Gather ten runners and ask them what carbs you should be eating, and you're likely to get ten different answers. Our bodies and training plans are all different - but a few simple principles remain the same.
Eating the right thing at the right time - whether that's before training, during long races or in recovery - is crucial to racing success.
The night before your run: prepare
What to eat... pasta, rice, soup, wholegrain bread, vegetables
...and why: The week before a race is a time to reduce your training load and tuck into plenty of carbohydrates. This will allow you to draw on fully-stocked glycogen levels for energy during the run.
Aim to finish eating by 7pm - this will give your body time to process everything you've eaten.
Slow-burning complex carbs such as brown pasta or brown rice will keep your glycogen levels topped up until the race. But watch out - carbs that have been over-boiled or -baked may release their energy much more quickly.
Throw in some protein to slow the digestion of carbs and help fuel muscle growth. Chicken is a time-honoured source of protein for runners, but pork chops are a great alternative - a 3.5oz serving has 28g protein compared with 30g in the same amount of chicken. Throw in some iron-packed spinach or cashew nuts to boost your haemoglobin levels - and your energy.
It's easy to get confused about what's the right intake of fibre. Fibre slows digestion and stabilises blood sugar levels, keeping fatigue at bay. Too much fibre, however, can give you gastrointestinal discomfort the next day. Keep a healthy balance by sticking to complex carbs, which are almost always high in fibre.
On the morning of the race, blend low-fat plain yogurt with a banana, a little honey and some ice cubes for a pre-race shake. The yoghurt is packed with tyrosine which your body can convert into adrenaline, while the honey and banana will supply you with quick-release carbs to get you off to a good start.
During long runs and races: refuel
What to eat... nuts, sweets and dried fruit
...and why: After 90 minutes, your glycogen stores will be seriously depleted and will need restocking if you want to keep up the pace. In order to refuel on the go, your body requires carbs that it can convert quickly into glucose.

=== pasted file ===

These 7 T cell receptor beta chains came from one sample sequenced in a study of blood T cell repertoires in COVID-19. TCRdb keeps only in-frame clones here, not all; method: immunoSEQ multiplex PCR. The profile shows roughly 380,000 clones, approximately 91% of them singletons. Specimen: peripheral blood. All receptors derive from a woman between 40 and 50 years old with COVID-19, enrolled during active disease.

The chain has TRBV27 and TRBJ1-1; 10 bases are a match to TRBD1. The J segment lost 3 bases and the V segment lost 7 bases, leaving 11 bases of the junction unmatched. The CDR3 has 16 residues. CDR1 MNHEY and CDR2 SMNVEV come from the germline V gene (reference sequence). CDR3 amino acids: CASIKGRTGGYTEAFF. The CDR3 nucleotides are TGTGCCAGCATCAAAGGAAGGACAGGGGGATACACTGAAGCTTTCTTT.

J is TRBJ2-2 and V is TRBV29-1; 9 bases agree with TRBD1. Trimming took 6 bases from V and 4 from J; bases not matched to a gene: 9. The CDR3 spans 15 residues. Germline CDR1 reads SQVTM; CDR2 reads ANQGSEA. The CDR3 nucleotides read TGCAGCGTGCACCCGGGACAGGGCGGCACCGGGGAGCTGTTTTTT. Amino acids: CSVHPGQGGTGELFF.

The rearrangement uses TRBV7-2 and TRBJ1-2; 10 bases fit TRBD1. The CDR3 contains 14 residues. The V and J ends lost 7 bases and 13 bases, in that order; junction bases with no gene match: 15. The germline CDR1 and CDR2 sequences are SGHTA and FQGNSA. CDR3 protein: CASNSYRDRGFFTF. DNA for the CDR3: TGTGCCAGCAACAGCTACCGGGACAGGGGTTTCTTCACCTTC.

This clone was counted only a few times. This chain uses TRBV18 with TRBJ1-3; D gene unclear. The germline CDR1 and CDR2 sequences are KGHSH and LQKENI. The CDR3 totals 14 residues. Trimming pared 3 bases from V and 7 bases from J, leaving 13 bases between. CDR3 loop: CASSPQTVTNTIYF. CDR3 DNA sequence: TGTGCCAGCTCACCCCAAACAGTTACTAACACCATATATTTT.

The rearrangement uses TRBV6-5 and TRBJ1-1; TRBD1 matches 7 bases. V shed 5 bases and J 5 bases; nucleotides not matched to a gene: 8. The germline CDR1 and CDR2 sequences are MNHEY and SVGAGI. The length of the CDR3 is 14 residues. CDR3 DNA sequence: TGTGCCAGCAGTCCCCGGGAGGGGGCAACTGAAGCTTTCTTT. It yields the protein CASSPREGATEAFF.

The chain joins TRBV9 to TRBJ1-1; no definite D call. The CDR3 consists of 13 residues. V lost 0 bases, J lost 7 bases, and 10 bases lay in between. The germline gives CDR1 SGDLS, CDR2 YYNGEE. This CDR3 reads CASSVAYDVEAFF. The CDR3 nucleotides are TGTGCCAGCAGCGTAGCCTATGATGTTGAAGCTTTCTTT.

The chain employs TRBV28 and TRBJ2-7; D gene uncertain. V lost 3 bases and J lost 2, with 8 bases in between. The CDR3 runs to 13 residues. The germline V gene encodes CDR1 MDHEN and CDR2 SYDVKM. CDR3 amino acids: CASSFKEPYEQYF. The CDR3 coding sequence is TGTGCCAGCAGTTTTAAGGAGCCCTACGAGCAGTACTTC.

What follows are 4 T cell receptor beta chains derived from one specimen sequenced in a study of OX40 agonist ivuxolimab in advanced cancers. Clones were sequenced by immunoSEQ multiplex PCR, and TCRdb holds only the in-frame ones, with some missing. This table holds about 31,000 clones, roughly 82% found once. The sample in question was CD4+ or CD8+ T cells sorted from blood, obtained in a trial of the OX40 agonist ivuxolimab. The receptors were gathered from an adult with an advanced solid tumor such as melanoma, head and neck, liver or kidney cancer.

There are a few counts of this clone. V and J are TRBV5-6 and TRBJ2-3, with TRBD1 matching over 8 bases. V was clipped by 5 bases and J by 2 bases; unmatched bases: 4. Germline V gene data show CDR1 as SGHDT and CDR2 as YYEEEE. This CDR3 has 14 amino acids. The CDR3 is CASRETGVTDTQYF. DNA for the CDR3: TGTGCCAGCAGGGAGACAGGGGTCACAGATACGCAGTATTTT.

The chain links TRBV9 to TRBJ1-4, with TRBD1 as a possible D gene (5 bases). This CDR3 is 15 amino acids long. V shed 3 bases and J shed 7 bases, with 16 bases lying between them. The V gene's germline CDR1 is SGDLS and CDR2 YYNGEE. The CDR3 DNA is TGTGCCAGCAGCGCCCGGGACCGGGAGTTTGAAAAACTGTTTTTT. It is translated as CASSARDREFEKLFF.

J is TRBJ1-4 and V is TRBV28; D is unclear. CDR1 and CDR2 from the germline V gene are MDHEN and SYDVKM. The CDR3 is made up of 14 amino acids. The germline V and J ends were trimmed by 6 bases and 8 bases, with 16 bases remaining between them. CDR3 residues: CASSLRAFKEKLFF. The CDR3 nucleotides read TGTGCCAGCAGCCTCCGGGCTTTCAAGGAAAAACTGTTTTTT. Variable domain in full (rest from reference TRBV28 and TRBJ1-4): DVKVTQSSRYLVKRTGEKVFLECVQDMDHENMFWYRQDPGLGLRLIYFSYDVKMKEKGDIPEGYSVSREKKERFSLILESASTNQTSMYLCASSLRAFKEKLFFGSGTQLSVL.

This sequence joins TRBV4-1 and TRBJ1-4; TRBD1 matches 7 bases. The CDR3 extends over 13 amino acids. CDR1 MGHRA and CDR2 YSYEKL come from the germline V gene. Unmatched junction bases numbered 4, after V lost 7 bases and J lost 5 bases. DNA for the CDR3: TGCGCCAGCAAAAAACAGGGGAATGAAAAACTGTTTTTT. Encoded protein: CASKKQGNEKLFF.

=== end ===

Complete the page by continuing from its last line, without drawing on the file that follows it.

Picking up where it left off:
Nuts are among the best foods for this as they are full of Omega-3 unsaturated fat, protein and a nutrient called CoQ10, which helps cells produce energy. Unlike runners downing caffeine-based gels, your energy levels won't crash when the effects wear off.
Dried fruit is among the runner's best friends - and raisons and dates are top of the pile, with the most carbohydrates and protein. The process of drying fruit concentrates the nutrients within while simultaneously retaining the fruit's natural sugar content, which can be easily absorbed into the bloodstream.
Avoid refined sugars which will take longer to give you an energy boost - natural honey rapid releases simple sugars will give you a kick to the finish. And while adding salt to recipes is often unnecessary, a pinch of sodium chloride will replenish the electrolytes you've sweated out.
Recipe: Fruity Flapjack
After your run: recover
What to eat... Banana, whole-wheat bagels, quinoa
...and why: Carbohydrates, protein, electrolytes and fluid are the four magic words for fuelling your recovery.
Keep drinking. Although you won't need telling at the finish line, it's important to have plenty of water for the rest of the day.
Within half an hour of a run you should restock your glycogen store with a healthy balance of fast-releasing and slow-burning carbs, giving your muscles the food they need for recovery. The perfect food for this is quinoa. It's packed full of protein and carbohydrates, and contains more magnesium, fibre, iron and folate than brown rice.
In any race longer than a half-marathon, much of the body's natural mineral resources will have been sweated out. Of those lost, the most valuable are sodium, potassium, magnesium and calcium, known as electrolytes. Replacing these electrolytes will help regulate muscle contraction and stave off post-race cramps.
A homemade milkshake will help replenish these - blend a banana (for potassium), half a glass of milk (calcium) and ¼ tsp salt (sodium) and if you fancy a treat, a scoop of ice cream.
On rest days
What to eat... fish, whole grains, whole fruits, salad
...and why: Your rest day strategy is just as important as your workout schedule. After a hard run, it can take up to two days to fully replenish your glycogen stores and your muscles need protein to rebuild. Eating slow-burning carbohydrates and protein will help your body to recover from the hard training of the days before and revitalise it for the next workout.
Opt for bread made from whole grains, such as cracked wheat or wheat flour, with 3-5 grams of fibre per serving. Unrefined grains contain both the bran and germ, which house nutrients including B-vitamins, iron, magnesium, selenium and fibre.
Couscous is one of the healthiest carbohydrates, packed with protein and calcium and very low in fat. The recipe below takes advantage of this understated staple, and combines it with Alaskan salmon. Fresh from the wild via sustainable fishing, this salmon contains high levels of Omega-3 oils for a healthy heart, high levels of protein for speedy muscle recovery and is lower in cholesterol and mercury than Atlantic salmon and many other types of fish.
Recipe: Couscous with roasted vegetables